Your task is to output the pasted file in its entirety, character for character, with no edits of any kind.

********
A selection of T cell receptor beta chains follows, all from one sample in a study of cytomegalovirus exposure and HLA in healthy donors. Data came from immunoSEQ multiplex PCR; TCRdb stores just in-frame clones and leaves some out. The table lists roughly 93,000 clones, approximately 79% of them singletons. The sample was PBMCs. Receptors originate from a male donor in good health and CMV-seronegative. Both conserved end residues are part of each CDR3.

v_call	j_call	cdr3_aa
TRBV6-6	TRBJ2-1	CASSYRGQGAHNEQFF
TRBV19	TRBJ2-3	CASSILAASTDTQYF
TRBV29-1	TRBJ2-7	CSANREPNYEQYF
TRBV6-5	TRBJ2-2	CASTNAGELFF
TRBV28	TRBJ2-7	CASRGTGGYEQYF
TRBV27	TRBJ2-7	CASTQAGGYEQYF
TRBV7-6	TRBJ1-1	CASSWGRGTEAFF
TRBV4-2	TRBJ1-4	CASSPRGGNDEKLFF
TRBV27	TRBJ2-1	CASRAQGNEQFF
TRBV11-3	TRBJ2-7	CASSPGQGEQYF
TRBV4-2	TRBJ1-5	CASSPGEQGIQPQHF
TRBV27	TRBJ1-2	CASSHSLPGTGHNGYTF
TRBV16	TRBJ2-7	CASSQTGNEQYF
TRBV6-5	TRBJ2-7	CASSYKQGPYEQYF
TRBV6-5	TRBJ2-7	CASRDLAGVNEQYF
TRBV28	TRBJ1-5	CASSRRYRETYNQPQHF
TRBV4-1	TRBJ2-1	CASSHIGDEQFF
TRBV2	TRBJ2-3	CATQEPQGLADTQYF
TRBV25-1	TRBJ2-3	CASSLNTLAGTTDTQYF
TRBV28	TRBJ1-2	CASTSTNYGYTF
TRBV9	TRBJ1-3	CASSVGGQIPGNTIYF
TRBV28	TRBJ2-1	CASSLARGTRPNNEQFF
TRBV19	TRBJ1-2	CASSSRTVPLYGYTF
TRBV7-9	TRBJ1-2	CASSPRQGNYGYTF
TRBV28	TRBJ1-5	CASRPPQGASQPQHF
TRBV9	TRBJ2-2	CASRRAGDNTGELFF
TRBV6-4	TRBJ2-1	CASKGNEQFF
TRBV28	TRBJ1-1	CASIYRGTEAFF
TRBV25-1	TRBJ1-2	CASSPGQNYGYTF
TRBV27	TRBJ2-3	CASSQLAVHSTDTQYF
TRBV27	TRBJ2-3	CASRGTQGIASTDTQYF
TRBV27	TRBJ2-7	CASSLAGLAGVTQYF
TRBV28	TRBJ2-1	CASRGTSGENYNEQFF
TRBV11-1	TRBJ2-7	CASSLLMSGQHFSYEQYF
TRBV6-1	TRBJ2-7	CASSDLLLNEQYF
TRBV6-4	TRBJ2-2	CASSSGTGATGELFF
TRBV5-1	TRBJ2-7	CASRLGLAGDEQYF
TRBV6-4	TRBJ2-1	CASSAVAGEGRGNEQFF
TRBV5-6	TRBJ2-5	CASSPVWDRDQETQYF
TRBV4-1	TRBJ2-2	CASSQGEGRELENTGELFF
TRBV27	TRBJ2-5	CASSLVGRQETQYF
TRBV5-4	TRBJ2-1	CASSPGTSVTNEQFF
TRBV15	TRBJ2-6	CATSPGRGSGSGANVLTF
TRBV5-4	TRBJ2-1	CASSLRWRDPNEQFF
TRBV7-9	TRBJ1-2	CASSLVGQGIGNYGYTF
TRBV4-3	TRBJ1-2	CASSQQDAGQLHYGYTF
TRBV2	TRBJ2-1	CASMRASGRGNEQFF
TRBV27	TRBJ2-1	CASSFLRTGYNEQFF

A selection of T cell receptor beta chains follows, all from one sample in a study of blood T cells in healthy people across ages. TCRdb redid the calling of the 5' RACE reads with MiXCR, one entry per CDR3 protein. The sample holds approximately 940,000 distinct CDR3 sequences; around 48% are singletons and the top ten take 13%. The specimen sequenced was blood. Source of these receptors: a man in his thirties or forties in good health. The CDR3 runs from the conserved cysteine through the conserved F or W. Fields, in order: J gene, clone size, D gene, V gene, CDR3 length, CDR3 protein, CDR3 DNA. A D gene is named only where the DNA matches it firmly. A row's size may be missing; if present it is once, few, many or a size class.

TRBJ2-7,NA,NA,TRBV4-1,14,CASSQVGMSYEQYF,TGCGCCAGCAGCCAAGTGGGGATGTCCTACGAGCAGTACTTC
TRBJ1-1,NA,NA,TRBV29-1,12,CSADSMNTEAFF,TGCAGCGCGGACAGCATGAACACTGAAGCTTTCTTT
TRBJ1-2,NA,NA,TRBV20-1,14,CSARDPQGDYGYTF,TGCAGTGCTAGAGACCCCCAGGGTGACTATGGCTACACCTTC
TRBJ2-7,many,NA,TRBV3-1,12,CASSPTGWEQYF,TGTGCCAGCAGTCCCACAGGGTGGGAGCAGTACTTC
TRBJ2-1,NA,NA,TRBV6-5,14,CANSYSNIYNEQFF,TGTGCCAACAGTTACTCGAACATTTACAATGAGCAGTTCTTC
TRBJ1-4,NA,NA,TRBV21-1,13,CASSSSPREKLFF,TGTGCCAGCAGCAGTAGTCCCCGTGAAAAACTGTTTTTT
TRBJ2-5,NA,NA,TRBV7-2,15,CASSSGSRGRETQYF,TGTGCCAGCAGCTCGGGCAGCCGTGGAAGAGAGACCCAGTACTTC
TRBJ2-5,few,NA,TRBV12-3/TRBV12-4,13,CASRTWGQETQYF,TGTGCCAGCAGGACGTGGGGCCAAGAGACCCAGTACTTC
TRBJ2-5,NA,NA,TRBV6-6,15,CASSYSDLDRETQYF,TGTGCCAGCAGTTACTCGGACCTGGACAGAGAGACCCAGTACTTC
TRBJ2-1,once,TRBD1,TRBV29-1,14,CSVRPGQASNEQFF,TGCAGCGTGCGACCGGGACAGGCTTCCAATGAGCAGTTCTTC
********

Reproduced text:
A selection of T cell receptor beta chains follows, all from one sample in a study of cytomegalovirus exposure and HLA in healthy donors. Data came from immunoSEQ multiplex PCR; TCRdb stores just in-frame clones and leaves some out. The table lists roughly 93,000 clones, approximately 79% of them singletons. The sample was PBMCs. Receptors originate from a male donor in good health and CMV-seronegative. Both conserved end residues are part of each CDR3.

v_call	j_call	cdr3_aa
TRBV6-6	TRBJ2-1	CASSYRGQGAHNEQFF
TRBV19	TRBJ2-3	CASSILAASTDTQYF
TRBV29-1	TRBJ2-7	CSANREPNYEQYF
TRBV6-5	TRBJ2-2	CASTNAGELFF
TRBV28	TRBJ2-7	CASRGTGGYEQYF
TRBV27	TRBJ2-7	CASTQAGGYEQYF
TRBV7-6	TRBJ1-1	CASSWGRGTEAFF
TRBV4-2	TRBJ1-4	CASSPRGGNDEKLFF
TRBV27	TRBJ2-1	CASRAQGNEQFF
TRBV11-3	TRBJ2-7	CASSPGQGEQYF
TRBV4-2	TRBJ1-5	CASSPGEQGIQPQHF
TRBV27	TRBJ1-2	CASSHSLPGTGHNGYTF
TRBV16	TRBJ2-7	CASSQTGNEQYF
TRBV6-5	TRBJ2-7	CASSYKQGPYEQYF
TRBV6-5	TRBJ2-7	CASRDLAGVNEQYF
TRBV28	TRBJ1-5	CASSRRYRETYNQPQHF
TRBV4-1	TRBJ2-1	CASSHIGDEQFF
TRBV2	TRBJ2-3	CATQEPQGLADTQYF
TRBV25-1	TRBJ2-3	CASSLNTLAGTTDTQYF
TRBV28	TRBJ1-2	CASTSTNYGYTF
TRBV9	TRBJ1-3	CASSVGGQIPGNTIYF
TRBV28	TRBJ2-1	CASSLARGTRPNNEQFF
TRBV19	TRBJ1-2	CASSSRTVPLYGYTF
TRBV7-9	TRBJ1-2	CASSPRQGNYGYTF
TRBV28	TRBJ1-5	CASRPPQGASQPQHF
TRBV9	TRBJ2-2	CASRRAGDNTGELFF
TRBV6-4	TRBJ2-1	CASKGNEQFF
TRBV28	TRBJ1-1	CASIYRGTEAFF
TRBV25-1	TRBJ1-2	CASSPGQNYGYTF
TRBV27	TRBJ2-3	CASSQLAVHSTDTQYF
TRBV27	TRBJ2-3	CASRGTQGIASTDTQYF
TRBV27	TRBJ2-7	CASSLAGLAGVTQYF
TRBV28	TRBJ2-1	CASRGTSGENYNEQFF
TRBV11-1	TRBJ2-7	CASSLLMSGQHFSYEQYF
TRBV6-1	TRBJ2-7	CASSDLLLNEQYF
TRBV6-4	TRBJ2-2	CASSSGTGATGELFF
TRBV5-1	TRBJ2-7	CASRLGLAGDEQYF
TRBV6-4	TRBJ2-1	CASSAVAGEGRGNEQFF
TRBV5-6	TRBJ2-5	CASSPVWDRDQETQYF
TRBV4-1	TRBJ2-2	CASSQGEGRELENTGELFF
TRBV27	TRBJ2-5	CASSLVGRQETQYF
TRBV5-4	TRBJ2-1	CASSPGTSVTNEQFF
TRBV15	TRBJ2-6	CATSPGRGSGSGANVLTF
TRBV5-4	TRBJ2-1	CASSLRWRDPNEQFF
TRBV7-9	TRBJ1-2	CASSLVGQGIGNYGYTF
TRBV4-3	TRBJ1-2	CASSQQDAGQLHYGYTF
TRBV2	TRBJ2-1	CASMRASGRGNEQFF
TRBV27	TRBJ2-1	CASSFLRTGYNEQFF

A selection of T cell receptor beta chains follows, all from one sample in a study of blood T cells in healthy people across ages. TCRdb redid the calling of the 5' RACE reads with MiXCR, one entry per CDR3 protein. The sample holds approximately 940,000 distinct CDR3 sequences; around 48% are singletons and the top ten take 13%. The specimen sequenced was blood. Source of these receptors: a man in his thirties or forties in good health. The CDR3 runs from the conserved cysteine through the conserved F or W. Fields, in order: J gene, clone size, D gene, V gene, CDR3 length, CDR3 protein, CDR3 DNA. A D gene is named only where the DNA matches it firmly. A row's size may be missing; if present it is once, few, many or a size class.

TRBJ2-7,NA,NA,TRBV4-1,14,CASSQVGMSYEQYF,TGCGCCAGCAGCCAAGTGGGGATGTCCTACGAGCAGTACTTC
TRBJ1-1,NA,NA,TRBV29-1,12,CSADSMNTEAFF,TGCAGCGCGGACAGCATGAACACTGAAGCTTTCTTT
TRBJ1-2,NA,NA,TRBV20-1,14,CSARDPQGDYGYTF,TGCAGTGCTAGAGACCCCCAGGGTGACTATGGCTACACCTTC
TRBJ2-7,many,NA,TRBV3-1,12,CASSPTGWEQYF,TGTGCCAGCAGTCCCACAGGGTGGGAGCAGTACTTC
TRBJ2-1,NA,NA,TRBV6-5,14,CANSYSNIYNEQFF,TGTGCCAACAGTTACTCGAACATTTACAATGAGCAGTTCTTC
TRBJ1-4,NA,NA,TRBV21-1,13,CASSSSPREKLFF,TGTGCCAGCAGCAGTAGTCCCCGTGAAAAACTGTTTTTT
TRBJ2-5,NA,NA,TRBV7-2,15,CASSSGSRGRETQYF,TGTGCCAGCAGCTCGGGCAGCCGTGGAAGAGAGACCCAGTACTTC
TRBJ2-5,few,NA,TRBV12-3/TRBV12-4,13,CASRTWGQETQYF,TGTGCCAGCAGGACGTGGGGCCAAGAGACCCAGTACTTC
TRBJ2-5,NA,NA,TRBV6-6,15,CASSYSDLDRETQYF,TGTGCCAGCAGTTACTCGGACCTGGACAGAGAGACCCAGTACTTC
TRBJ2-1,once,TRBD1,TRBV29-1,14,CSVRPGQASNEQFF,TGCAGCGTGCGACCGGGACAGGCTTCCAATGAGCAGTTCTTC